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Publication numberUS4081821 A
Publication typeGrant
Application numberUS 05/642,551
Publication dateMar 28, 1978
Filing dateDec 19, 1975
Priority dateDec 23, 1974
Also published asDE2507104A1, DE2507104C2
Publication number05642551, 642551, US 4081821 A, US 4081821A, US-A-4081821, US4081821 A, US4081821A
InventorsJozef Cornu, Roland Sittig
Original AssigneeBbc Brown Boveri & Company Limited
Export CitationBiBTeX, EndNote, RefMan
External Links: USPTO, USPTO Assignment, Espacenet
Bistable semiconductor component for high frequencies having four zones of alternating opposed types of conductivity
US 4081821 A
Abstract
A bistable semiconductor component for high frequencies with a semiconductor chip includes a sequence of at least four zones of alternating opposed types of conductivity. The outer zones form the emitter zones and are more heavily doped than the two inner zones. The base zones are so doped that with a voltage VR smaller than or at most equal to the maximum inverse voltage VRS applied in the reverse direction across the two emitter zones, the shortest distance W between the two blocking layers formed at the two outer junctions is less than the diffusion length LB of the charge carriers in the base zones.
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Claims(13)
What is claimed as new and desired to be secured by Letters Patent of the United States is:
1. A bistable semiconductor component for high frequencies with a semiconductor chip comprising a sequence of at least four zones of alternating opposed types of conductivity, the outer zones forming the emitter zones and being more heavily doped than the two inner zones, the base zones being so doped that with a voltage VR smaller than or at most equal to the maximum inverse voltage VRS applied in the reverse direction across the two emitter zones, the shortest distance W between the two blocking layers formed at the two outer junctions being less than the diffusion length LB of the charge carriers in the base zones, at least one of the two base zones having at least two regions, each with constant doping concentration, with the concentration decreasing from region to region from each outer junction towards the inner junction.
2. A semiconductor component as in claim 1 wherein the two base zones exhibit a curve of doping concentration symmetric with respect to the middle junction.
3. A semiconductor component as in claim 1 wherein the two base zones are so doped that the distance W is zero for a voltage VR equal to the maximum inverse voltage.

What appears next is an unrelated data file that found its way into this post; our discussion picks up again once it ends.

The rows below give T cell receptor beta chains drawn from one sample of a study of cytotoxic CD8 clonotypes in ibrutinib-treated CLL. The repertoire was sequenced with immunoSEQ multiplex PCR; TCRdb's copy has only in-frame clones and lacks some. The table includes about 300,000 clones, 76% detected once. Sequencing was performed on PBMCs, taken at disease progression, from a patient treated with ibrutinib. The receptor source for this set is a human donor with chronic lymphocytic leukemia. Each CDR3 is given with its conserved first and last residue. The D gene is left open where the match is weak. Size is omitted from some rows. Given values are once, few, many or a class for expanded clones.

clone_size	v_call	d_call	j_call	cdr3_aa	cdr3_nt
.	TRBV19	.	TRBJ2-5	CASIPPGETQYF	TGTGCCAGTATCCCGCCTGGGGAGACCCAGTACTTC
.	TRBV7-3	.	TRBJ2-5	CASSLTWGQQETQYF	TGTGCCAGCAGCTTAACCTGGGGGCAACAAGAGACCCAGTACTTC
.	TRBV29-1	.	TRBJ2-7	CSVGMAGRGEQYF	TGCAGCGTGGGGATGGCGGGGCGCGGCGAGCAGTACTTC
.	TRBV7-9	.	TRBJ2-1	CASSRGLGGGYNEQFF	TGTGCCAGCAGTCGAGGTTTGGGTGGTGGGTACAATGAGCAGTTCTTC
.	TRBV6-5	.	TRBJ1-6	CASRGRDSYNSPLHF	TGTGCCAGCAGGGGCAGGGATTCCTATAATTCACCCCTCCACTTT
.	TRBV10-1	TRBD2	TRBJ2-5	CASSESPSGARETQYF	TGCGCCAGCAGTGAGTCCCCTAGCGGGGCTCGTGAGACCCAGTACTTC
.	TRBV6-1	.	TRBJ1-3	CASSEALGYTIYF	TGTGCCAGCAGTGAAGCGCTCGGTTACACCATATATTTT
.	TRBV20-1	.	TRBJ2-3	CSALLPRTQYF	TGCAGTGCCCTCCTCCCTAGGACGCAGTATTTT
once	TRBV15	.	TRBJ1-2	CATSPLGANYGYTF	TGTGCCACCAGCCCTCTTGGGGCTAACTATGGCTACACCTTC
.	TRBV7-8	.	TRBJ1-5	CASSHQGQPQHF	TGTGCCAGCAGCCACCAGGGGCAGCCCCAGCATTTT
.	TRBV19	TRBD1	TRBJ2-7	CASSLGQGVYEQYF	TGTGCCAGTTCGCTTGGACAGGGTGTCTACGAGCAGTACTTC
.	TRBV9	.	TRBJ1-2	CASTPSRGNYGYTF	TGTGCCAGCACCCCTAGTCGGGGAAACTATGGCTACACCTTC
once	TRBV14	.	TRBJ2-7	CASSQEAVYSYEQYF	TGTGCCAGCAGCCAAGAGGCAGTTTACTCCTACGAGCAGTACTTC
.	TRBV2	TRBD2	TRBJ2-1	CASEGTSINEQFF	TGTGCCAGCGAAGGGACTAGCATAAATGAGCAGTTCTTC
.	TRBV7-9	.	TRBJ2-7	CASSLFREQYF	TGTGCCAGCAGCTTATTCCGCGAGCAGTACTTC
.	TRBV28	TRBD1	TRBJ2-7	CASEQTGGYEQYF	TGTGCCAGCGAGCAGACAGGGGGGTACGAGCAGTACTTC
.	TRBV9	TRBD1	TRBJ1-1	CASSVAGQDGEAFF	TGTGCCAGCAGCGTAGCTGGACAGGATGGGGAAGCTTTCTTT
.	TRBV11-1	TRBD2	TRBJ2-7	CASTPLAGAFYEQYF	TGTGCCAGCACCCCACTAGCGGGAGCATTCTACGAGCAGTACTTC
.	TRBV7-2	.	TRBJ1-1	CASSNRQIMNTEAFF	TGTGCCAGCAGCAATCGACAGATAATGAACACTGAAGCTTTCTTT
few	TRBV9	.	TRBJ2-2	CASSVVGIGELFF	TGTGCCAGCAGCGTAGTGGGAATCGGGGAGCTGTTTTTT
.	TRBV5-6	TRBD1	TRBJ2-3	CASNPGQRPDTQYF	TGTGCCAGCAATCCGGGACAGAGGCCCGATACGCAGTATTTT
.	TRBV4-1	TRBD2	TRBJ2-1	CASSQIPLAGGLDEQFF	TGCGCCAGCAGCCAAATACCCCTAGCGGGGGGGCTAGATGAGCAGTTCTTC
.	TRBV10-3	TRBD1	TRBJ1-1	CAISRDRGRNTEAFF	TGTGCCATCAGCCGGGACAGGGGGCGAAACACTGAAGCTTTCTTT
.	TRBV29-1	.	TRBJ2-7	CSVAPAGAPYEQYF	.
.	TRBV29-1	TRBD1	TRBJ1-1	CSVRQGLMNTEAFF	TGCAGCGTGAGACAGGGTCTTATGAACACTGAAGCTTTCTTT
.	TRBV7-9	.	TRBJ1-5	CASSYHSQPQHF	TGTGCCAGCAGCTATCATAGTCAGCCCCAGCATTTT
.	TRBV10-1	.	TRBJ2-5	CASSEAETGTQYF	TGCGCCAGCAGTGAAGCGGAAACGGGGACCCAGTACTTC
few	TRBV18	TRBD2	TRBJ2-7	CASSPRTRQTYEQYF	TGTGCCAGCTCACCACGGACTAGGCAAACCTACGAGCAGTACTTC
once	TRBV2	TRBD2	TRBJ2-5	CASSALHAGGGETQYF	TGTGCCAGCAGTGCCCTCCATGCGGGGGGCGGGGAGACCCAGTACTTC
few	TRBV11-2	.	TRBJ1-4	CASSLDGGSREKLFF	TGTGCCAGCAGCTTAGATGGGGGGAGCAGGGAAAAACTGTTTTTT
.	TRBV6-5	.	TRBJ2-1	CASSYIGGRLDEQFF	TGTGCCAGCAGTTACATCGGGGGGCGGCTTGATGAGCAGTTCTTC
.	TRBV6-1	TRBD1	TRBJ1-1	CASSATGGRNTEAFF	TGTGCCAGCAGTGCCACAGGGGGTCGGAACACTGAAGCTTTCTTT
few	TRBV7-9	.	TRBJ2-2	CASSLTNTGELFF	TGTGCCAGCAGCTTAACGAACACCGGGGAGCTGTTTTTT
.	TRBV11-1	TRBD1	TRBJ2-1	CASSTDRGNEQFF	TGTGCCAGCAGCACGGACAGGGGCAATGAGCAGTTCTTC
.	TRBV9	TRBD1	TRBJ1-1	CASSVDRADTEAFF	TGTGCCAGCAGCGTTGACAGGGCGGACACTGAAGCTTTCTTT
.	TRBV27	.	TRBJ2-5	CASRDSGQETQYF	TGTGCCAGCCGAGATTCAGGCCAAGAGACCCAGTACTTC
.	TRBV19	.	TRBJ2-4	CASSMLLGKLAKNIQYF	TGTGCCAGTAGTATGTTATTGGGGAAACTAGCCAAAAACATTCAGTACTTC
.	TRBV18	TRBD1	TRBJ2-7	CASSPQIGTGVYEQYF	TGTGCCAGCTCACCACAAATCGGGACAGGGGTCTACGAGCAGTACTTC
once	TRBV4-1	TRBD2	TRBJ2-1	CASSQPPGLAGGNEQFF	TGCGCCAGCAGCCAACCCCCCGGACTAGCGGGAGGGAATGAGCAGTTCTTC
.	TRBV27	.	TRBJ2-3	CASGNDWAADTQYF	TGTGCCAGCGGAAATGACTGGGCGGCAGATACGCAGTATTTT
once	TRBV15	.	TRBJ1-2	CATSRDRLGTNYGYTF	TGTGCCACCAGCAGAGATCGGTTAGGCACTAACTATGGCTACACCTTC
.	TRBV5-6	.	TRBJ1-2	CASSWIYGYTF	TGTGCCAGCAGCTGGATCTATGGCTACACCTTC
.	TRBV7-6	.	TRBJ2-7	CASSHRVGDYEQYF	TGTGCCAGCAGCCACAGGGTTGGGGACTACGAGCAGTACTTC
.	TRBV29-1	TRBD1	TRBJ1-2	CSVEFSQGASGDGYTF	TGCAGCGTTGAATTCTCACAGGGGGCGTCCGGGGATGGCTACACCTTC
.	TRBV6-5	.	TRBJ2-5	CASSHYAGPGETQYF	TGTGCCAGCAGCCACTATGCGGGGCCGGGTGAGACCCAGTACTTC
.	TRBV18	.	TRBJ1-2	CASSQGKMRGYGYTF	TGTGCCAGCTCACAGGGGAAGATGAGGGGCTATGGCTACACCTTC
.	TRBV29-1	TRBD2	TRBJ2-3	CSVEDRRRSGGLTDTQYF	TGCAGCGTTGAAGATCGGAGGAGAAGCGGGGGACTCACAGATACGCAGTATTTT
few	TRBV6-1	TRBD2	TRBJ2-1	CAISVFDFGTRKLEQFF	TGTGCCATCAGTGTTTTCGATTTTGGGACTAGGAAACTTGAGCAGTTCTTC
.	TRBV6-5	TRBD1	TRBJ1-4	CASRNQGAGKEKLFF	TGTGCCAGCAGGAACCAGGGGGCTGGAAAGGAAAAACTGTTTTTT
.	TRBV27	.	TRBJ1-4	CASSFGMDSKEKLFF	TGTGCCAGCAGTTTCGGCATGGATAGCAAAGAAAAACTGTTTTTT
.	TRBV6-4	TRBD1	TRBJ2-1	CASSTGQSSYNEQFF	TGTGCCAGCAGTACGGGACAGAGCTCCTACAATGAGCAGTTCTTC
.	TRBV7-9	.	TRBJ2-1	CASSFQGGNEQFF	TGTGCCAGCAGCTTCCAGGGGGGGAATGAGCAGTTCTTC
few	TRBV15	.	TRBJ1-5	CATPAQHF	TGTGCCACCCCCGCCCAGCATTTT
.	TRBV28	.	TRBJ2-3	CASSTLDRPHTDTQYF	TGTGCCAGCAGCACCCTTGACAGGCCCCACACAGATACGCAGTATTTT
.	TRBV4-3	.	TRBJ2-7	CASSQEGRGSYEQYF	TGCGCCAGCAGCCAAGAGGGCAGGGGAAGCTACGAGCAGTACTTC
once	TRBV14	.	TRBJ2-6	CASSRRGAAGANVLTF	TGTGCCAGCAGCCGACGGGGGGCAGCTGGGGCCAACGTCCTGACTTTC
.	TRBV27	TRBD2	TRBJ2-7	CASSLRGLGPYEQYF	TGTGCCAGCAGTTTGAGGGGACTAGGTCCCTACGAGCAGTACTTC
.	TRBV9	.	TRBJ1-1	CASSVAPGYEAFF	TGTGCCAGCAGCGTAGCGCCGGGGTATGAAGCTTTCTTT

4. A semiconductor component as in claim 1 wherein the two base zones are so doped that the distance W is zero for a voltage VR equal to the maximum inverse voltage.
5. A semiconductor component as in claim 2 wherein the two base zones are so doped that the distance W is zero for a voltage VR equal to the maximum inverse voltage.
6. A semiconductor component as in claim 1 wherein the two base zones together contain three regions with different charge-carrier lifetimes, the first and the third regions adjoining the two outer junctions and the widths of the first and third regions each being between 0.5 and 2 times the diffusion length L of the charge carriers in the first and third regions and wherein the second region comprises the parts of the two base zones at the center of the thyristor.
7. A semiconductor component as in claim 4 wherein the ratio of the lifetime in the second region to the lifetime in the first and third regions is greater than 2.
8. A semiconductor component as in claim 1 wherein the P conducting base zone is provided with a control electrode.
9. A semiconductor component as in claim 2 wherein the P conducting base zone is provided with a control electrode.
10. A semiconductor component as in claim 3 wherein the P conducting base zone is provided with a control electrode.
11. A semiconductor component as in claim 4 wherein the P conducting base zone is provided with a control electrode.
12. A semiconductor component as in claim 5 wherein the P conducting base zone is provided with a control electrode.
13. A semiconductor component as in claim 1 wherein the N+ P junctions are sloped at the places where they emerge at the surface.
Description
BACKGROUND OF THE INVENTION

1. Field of the Invention

The invention concerns a bistable semiconductor component for high frequencies with a semiconductor chip consisting of a sequence of at least four zones of alternating opposite types of conductivity, the two outer zones, the emitter regions, being more heavily doped than the two inner zones, the base regions.

2. Description of the Prior Art

Known semiconductor components of this sort (thyristors) are so designed that the lifetime of the charge carriers in the base regions τB is kept relatively low in order to maintain a short release time, i.e. the minimum time necessary for the thyristor to regain its blocking ability in the forward direction after being turned off (cf. e.g. Herlet, A.: Physical Principles of Thyristor Properties, in: Scientia Electrics, Vol. XII (1966). p. 117 ff). A shortening of the release time by reduction of the base lifetime cannot, however, be carried on without limit, because below a critical lifetime for a given base width the forward voltage drop increases exponentially, in fact, approximately proportional to the expression exp (d/L). Here d is half the width of the two base regions, L = √DτB is the diffusion length and D is the diffusion constant.

From German Pat. No. 1,295,695, a thyristor is already known in which the release time is decreased with constant forward voltage drop by applying a voltage to an additional electrode -- for example, to a base region as a control zone -- so that the electric field established within the semiconductor chip very quickly removes the minority carriers.

SUMMARY OF THE INVENTION

A goal of the invention is to obtain improved frequency response in a semiconductor component of the above-mentioned type by a wide-range adjustable reduction of the release time, without impairing the forward-conducting properties of the thyristor and without the necessity of using extra electrodes.

The aforementioned goal is achieved by doping the two base regions in accordance with the invention in such a way that with an inverse voltage VR across the two emitter regions, which is smaller than or at most equal to the maximum inverse voltage VRS, the shortest distance W between the blocking layers formed at the two outer junctions is less than the diffusion length LB of the charge carriers in the base regions.